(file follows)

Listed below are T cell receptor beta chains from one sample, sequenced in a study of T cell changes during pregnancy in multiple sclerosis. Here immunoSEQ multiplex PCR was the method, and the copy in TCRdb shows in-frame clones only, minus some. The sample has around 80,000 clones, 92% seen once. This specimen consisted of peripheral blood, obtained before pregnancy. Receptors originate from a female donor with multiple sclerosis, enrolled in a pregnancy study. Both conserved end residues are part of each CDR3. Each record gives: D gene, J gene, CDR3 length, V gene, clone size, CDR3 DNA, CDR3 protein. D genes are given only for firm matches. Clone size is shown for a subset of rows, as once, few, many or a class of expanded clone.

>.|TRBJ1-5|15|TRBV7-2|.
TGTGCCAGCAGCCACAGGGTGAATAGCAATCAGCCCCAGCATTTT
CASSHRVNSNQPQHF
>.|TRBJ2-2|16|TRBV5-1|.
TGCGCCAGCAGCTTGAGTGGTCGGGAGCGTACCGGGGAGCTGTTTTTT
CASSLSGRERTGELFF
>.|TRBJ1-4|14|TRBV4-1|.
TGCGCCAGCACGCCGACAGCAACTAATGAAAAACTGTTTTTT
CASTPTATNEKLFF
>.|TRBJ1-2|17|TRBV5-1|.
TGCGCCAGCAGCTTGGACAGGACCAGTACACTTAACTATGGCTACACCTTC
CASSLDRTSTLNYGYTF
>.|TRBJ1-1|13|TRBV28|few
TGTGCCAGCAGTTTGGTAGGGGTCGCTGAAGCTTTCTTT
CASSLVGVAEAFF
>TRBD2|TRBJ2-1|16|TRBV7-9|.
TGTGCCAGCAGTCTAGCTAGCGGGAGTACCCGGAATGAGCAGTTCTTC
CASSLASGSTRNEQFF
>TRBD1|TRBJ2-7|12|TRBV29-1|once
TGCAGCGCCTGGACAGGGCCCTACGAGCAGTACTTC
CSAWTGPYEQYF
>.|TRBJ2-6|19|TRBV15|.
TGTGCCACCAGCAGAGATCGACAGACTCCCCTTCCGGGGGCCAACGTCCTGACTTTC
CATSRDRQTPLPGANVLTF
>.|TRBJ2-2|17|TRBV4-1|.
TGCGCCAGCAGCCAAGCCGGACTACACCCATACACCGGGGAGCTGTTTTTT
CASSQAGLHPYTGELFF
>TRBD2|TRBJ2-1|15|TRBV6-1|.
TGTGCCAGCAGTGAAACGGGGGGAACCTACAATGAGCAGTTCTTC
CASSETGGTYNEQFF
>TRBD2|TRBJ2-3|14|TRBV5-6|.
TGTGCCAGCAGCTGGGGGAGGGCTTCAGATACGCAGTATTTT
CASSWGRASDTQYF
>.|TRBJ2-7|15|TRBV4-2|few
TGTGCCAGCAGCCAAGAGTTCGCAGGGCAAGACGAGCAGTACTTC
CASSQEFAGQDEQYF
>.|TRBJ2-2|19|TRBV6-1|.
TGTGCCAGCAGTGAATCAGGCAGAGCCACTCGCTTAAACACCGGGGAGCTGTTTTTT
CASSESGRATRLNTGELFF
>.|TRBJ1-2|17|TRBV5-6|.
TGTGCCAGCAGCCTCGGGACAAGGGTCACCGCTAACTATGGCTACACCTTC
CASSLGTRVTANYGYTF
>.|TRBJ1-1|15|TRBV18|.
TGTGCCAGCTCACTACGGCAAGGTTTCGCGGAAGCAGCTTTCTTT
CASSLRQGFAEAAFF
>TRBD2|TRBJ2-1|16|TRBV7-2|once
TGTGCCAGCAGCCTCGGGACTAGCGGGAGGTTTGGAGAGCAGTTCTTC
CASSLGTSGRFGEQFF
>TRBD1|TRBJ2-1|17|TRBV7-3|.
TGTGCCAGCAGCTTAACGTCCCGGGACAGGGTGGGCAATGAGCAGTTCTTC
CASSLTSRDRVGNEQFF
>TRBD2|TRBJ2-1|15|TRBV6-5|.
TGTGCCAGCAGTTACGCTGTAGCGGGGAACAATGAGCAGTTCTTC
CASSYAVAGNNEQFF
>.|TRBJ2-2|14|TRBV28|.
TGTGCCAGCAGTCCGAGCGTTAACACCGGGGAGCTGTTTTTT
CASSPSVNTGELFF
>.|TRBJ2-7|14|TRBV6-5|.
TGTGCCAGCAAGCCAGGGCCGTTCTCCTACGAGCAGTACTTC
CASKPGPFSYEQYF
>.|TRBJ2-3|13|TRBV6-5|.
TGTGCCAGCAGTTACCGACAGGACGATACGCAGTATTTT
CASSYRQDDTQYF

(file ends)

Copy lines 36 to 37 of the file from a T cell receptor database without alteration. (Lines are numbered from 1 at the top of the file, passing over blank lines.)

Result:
TGTGCCAGCAGCCAAGAGTTCGCAGGGCAAGACGAGCAGTACTTC
CASSQEFAGQDEQYF